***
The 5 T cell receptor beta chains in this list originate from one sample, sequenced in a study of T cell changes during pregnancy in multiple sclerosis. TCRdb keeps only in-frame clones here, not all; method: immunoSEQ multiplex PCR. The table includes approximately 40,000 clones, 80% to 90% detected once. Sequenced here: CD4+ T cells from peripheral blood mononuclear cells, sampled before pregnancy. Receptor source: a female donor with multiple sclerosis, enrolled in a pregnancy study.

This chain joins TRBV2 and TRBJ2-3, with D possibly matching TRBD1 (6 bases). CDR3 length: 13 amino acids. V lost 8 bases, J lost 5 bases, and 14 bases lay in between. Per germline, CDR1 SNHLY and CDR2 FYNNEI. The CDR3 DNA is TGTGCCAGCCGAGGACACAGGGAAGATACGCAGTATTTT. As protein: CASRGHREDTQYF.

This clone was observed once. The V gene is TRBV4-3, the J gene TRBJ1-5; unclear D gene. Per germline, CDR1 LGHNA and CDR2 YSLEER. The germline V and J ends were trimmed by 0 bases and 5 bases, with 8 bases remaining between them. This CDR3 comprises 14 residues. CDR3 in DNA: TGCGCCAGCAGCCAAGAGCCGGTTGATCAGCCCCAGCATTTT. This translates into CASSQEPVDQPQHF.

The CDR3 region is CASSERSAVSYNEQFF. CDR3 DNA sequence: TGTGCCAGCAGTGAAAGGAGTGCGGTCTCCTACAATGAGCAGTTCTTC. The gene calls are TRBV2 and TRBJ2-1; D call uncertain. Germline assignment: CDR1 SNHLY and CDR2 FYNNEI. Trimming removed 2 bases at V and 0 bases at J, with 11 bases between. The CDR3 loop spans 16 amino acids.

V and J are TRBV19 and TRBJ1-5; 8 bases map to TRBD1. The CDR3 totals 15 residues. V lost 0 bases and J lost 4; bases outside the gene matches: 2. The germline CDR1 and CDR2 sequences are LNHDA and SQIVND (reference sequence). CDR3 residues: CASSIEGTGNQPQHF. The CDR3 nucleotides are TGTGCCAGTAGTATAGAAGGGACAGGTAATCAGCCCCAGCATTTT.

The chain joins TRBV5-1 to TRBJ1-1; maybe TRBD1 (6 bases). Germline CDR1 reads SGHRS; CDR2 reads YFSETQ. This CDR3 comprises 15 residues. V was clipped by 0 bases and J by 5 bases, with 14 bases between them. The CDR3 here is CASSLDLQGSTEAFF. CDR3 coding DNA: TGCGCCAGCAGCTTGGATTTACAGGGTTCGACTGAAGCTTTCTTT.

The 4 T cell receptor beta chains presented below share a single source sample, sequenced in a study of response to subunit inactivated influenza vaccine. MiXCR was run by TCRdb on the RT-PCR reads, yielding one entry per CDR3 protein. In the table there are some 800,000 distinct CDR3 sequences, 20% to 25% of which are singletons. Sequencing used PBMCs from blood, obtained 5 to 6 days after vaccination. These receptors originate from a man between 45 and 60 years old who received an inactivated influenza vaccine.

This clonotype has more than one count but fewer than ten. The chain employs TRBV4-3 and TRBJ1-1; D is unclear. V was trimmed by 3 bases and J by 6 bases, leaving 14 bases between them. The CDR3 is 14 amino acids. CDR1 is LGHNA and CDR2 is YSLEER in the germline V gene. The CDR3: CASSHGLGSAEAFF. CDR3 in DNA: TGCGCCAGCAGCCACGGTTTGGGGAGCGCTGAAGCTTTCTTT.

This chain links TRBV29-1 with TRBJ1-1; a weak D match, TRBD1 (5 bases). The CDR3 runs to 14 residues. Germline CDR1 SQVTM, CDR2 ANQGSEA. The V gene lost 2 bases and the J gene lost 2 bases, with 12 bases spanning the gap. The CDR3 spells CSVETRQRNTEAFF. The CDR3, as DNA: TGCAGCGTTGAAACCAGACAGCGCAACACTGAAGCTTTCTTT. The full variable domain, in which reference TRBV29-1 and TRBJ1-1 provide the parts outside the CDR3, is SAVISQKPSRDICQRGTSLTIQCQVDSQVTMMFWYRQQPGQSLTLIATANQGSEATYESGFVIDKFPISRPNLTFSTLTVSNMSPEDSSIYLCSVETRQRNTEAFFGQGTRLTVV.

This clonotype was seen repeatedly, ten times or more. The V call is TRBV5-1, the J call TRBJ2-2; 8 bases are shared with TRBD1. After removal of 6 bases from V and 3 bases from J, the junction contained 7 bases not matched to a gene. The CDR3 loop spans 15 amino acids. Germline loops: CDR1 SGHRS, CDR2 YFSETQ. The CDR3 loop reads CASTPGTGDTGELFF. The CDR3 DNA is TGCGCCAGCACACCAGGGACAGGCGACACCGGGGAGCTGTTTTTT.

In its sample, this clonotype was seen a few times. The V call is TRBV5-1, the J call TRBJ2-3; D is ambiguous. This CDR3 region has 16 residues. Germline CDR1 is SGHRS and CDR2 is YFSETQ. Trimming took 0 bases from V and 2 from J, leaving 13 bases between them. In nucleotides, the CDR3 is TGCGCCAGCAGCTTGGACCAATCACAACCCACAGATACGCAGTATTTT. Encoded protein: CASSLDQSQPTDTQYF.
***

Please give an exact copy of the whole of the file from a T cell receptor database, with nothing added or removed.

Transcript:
The 5 T cell receptor beta chains in this list originate from one sample, sequenced in a study of T cell changes during pregnancy in multiple sclerosis. TCRdb keeps only in-frame clones here, not all; method: immunoSEQ multiplex PCR. The table includes approximately 40,000 clones, 80% to 90% detected once. Sequenced here: CD4+ T cells from peripheral blood mononuclear cells, sampled before pregnancy. Receptor source: a female donor with multiple sclerosis, enrolled in a pregnancy study.

This chain joins TRBV2 and TRBJ2-3, with D possibly matching TRBD1 (6 bases). CDR3 length: 13 amino acids. V lost 8 bases, J lost 5 bases, and 14 bases lay in between. Per germline, CDR1 SNHLY and CDR2 FYNNEI. The CDR3 DNA is TGTGCCAGCCGAGGACACAGGGAAGATACGCAGTATTTT. As protein: CASRGHREDTQYF.

This clone was observed once. The V gene is TRBV4-3, the J gene TRBJ1-5; unclear D gene. Per germline, CDR1 LGHNA and CDR2 YSLEER. The germline V and J ends were trimmed by 0 bases and 5 bases, with 8 bases remaining between them. This CDR3 comprises 14 residues. CDR3 in DNA: TGCGCCAGCAGCCAAGAGCCGGTTGATCAGCCCCAGCATTTT. This translates into CASSQEPVDQPQHF.

The CDR3 region is CASSERSAVSYNEQFF. CDR3 DNA sequence: TGTGCCAGCAGTGAAAGGAGTGCGGTCTCCTACAATGAGCAGTTCTTC. The gene calls are TRBV2 and TRBJ2-1; D call uncertain. Germline assignment: CDR1 SNHLY and CDR2 FYNNEI. Trimming removed 2 bases at V and 0 bases at J, with 11 bases between. The CDR3 loop spans 16 amino acids.

V and J are TRBV19 and TRBJ1-5; 8 bases map to TRBD1. The CDR3 totals 15 residues. V lost 0 bases and J lost 4; bases outside the gene matches: 2. The germline CDR1 and CDR2 sequences are LNHDA and SQIVND (reference sequence). CDR3 residues: CASSIEGTGNQPQHF. The CDR3 nucleotides are TGTGCCAGTAGTATAGAAGGGACAGGTAATCAGCCCCAGCATTTT.

The chain joins TRBV5-1 to TRBJ1-1; maybe TRBD1 (6 bases). Germline CDR1 reads SGHRS; CDR2 reads YFSETQ. This CDR3 comprises 15 residues. V was clipped by 0 bases and J by 5 bases, with 14 bases between them. The CDR3 here is CASSLDLQGSTEAFF. CDR3 coding DNA: TGCGCCAGCAGCTTGGATTTACAGGGTTCGACTGAAGCTTTCTTT.

The 4 T cell receptor beta chains presented below share a single source sample, sequenced in a study of response to subunit inactivated influenza vaccine. MiXCR was run by TCRdb on the RT-PCR reads, yielding one entry per CDR3 protein. In the table there are some 800,000 distinct CDR3 sequences, 20% to 25% of which are singletons. Sequencing used PBMCs from blood, obtained 5 to 6 days after vaccination. These receptors originate from a man between 45 and 60 years old who received an inactivated influenza vaccine.

This clonotype has more than one count but fewer than ten. The chain employs TRBV4-3 and TRBJ1-1; D is unclear. V was trimmed by 3 bases and J by 6 bases, leaving 14 bases between them. The CDR3 is 14 amino acids. CDR1 is LGHNA and CDR2 is YSLEER in the germline V gene. The CDR3: CASSHGLGSAEAFF. CDR3 in DNA: TGCGCCAGCAGCCACGGTTTGGGGAGCGCTGAAGCTTTCTTT.

This chain links TRBV29-1 with TRBJ1-1; a weak D match, TRBD1 (5 bases). The CDR3 runs to 14 residues. Germline CDR1 SQVTM, CDR2 ANQGSEA. The V gene lost 2 bases and the J gene lost 2 bases, with 12 bases spanning the gap. The CDR3 spells CSVETRQRNTEAFF. The CDR3, as DNA: TGCAGCGTTGAAACCAGACAGCGCAACACTGAAGCTTTCTTT. The full variable domain, in which reference TRBV29-1 and TRBJ1-1 provide the parts outside the CDR3, is SAVISQKPSRDICQRGTSLTIQCQVDSQVTMMFWYRQQPGQSLTLIATANQGSEATYESGFVIDKFPISRPNLTFSTLTVSNMSPEDSSIYLCSVETRQRNTEAFFGQGTRLTVV.

This clonotype was seen repeatedly, ten times or more. The V call is TRBV5-1, the J call TRBJ2-2; 8 bases are shared with TRBD1. After removal of 6 bases from V and 3 bases from J, the junction contained 7 bases not matched to a gene. The CDR3 loop spans 15 amino acids. Germline loops: CDR1 SGHRS, CDR2 YFSETQ. The CDR3 loop reads CASTPGTGDTGELFF. The CDR3 DNA is TGCGCCAGCACACCAGGGACAGGCGACACCGGGGAGCTGTTTTTT.

In its sample, this clonotype was seen a few times. The V call is TRBV5-1, the J call TRBJ2-3; D is ambiguous. This CDR3 region has 16 residues. Germline CDR1 is SGHRS and CDR2 is YFSETQ. Trimming took 0 bases from V and 2 from J, leaving 13 bases between them. In nucleotides, the CDR3 is TGCGCCAGCAGCTTGGACCAATCACAACCCACAGATACGCAGTATTTT. Encoded protein: CASSLDQSQPTDTQYF.